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Part 1: Fidelity's Centercore Model Offers Data Centers Greater Design, Construction Flexibility
Part 2: Centercore Model Was Designed To Give Fidelity Options When It Comes To Meeting IT Needs
Part 3: Centercore Design Delivers Complete Data Center In Each Module
By John T. Moran
February 2014 -
Data Centers Article Use Policy
The range of available data center solutions and services is almost as broad as the digital services they enable. Yet, not every data center solution meets every need. Fidelity Investments recognized the need to create an on-demand, durable, and quickly deployed facility that is flexible and adaptable to a number of configurations. Centercore is designed to meet those needs. It is a new type of data center delivery model that improves project delivery time, yet satisfies the need for a robust and reliable mission critical facility. The core module is an offsite fabricated steel module that can be transported on a freight truck and installed on site.
Centercore is comprised of core units, a system of stackable steel frames that link together and are shipped with all mechanical, electrical, IT, fire suppression, and security systems in place. Three types of core units make up Centercore: a compute (IT) level, an electrical level, and a roof-top equipment level. The IT and electrical units may be located on either the lower or upper level depending on the site. Core units can be arranged in either single or double rows depending on demand, with 40- or 80-foot-wide compute spaces. This system of core units is adaptable and customizable to suit any IT program, including a wide range of compute densities, tier levels, cooling and power types and redundancies. End walls feature removable panels that enable expansion to add core units in the manner and time that is required.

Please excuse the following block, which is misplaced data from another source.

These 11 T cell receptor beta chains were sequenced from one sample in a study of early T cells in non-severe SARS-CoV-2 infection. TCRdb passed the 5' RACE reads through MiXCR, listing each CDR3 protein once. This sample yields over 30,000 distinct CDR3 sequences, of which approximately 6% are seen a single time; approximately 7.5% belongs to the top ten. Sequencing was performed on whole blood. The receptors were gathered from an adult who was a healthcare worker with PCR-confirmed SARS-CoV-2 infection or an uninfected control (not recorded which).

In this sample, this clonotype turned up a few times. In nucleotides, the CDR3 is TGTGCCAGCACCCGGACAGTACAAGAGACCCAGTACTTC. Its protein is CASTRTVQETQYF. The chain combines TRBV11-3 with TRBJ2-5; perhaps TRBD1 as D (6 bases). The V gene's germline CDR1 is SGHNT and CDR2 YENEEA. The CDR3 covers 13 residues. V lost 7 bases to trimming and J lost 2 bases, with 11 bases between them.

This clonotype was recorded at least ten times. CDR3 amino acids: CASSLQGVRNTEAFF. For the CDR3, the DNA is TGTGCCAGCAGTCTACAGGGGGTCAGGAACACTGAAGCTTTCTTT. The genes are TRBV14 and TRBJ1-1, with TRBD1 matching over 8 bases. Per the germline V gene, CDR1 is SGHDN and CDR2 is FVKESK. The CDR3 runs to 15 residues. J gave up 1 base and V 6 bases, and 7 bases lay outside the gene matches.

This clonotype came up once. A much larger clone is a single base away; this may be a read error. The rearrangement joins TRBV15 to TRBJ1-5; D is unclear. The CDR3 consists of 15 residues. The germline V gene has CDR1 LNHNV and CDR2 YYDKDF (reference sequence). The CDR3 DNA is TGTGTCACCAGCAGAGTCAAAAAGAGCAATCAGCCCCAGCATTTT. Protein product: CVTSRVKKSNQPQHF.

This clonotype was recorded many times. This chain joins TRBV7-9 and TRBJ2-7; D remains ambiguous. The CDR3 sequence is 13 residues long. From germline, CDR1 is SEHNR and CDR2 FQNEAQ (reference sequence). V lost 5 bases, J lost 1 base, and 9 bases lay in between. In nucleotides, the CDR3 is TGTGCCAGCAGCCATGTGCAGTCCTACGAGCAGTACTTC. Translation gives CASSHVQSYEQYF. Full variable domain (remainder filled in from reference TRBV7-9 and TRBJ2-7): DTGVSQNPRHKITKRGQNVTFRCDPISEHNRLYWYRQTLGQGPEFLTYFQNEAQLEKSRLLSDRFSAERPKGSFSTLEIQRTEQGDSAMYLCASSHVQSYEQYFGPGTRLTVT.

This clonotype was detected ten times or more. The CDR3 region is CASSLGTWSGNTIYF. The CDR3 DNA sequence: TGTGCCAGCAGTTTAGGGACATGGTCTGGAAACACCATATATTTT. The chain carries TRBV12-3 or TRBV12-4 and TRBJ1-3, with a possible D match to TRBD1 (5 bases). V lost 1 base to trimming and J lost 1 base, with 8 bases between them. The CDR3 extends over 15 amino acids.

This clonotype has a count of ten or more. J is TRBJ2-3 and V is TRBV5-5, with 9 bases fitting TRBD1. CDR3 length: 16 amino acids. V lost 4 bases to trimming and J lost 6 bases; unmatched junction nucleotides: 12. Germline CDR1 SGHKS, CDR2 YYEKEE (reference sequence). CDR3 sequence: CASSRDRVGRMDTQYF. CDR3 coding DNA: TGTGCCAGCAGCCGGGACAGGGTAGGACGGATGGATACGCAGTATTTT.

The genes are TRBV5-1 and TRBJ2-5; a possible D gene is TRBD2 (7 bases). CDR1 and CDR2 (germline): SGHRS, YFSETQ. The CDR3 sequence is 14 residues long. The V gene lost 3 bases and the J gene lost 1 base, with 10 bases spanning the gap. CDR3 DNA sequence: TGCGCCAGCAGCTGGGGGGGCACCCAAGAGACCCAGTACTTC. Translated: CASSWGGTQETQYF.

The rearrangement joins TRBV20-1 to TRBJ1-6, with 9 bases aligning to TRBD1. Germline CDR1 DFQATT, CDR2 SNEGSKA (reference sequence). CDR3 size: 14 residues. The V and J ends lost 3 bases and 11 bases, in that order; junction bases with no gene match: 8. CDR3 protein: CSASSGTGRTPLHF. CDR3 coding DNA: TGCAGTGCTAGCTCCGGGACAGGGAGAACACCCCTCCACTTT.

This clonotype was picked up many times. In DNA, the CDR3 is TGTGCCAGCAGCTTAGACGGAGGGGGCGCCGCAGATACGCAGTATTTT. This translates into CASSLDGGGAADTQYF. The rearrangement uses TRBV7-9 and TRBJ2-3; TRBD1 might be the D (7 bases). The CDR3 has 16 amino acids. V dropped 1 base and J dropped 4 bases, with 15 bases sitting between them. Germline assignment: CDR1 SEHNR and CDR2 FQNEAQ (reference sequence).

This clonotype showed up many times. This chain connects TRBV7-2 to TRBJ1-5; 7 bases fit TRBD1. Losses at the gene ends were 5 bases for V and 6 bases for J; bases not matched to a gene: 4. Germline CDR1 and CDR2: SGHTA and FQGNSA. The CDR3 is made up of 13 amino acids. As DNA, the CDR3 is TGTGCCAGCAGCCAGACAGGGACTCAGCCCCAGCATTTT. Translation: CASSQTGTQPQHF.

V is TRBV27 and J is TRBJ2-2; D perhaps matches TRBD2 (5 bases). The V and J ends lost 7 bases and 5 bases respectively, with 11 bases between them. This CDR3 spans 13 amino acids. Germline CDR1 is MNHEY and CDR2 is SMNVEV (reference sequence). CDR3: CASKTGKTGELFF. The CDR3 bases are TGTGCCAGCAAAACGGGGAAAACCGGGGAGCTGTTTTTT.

To date, Centercore has been deployed twice, both for Fidelity Investments. The 500-kW proof of concept was fabricated in four months and erected in a week at Fidelity's data center in Research Triangle Park, N.C. The second deployment, in Omaha, Neb., will be operational in early 2014 and doubles the floor area and power to 1MW. The proof of concept uses air-cooled chillers and CRAHs with 100 percent economization capability. For the 1MW Omaha version, a pumped refrigerant system is used to cool the IT and UPS spaces.
Centercore provides responsive capacity while preserving the stability, resiliency, feel, and functionality of a traditional data center. Innovative features include:
— John T. Moran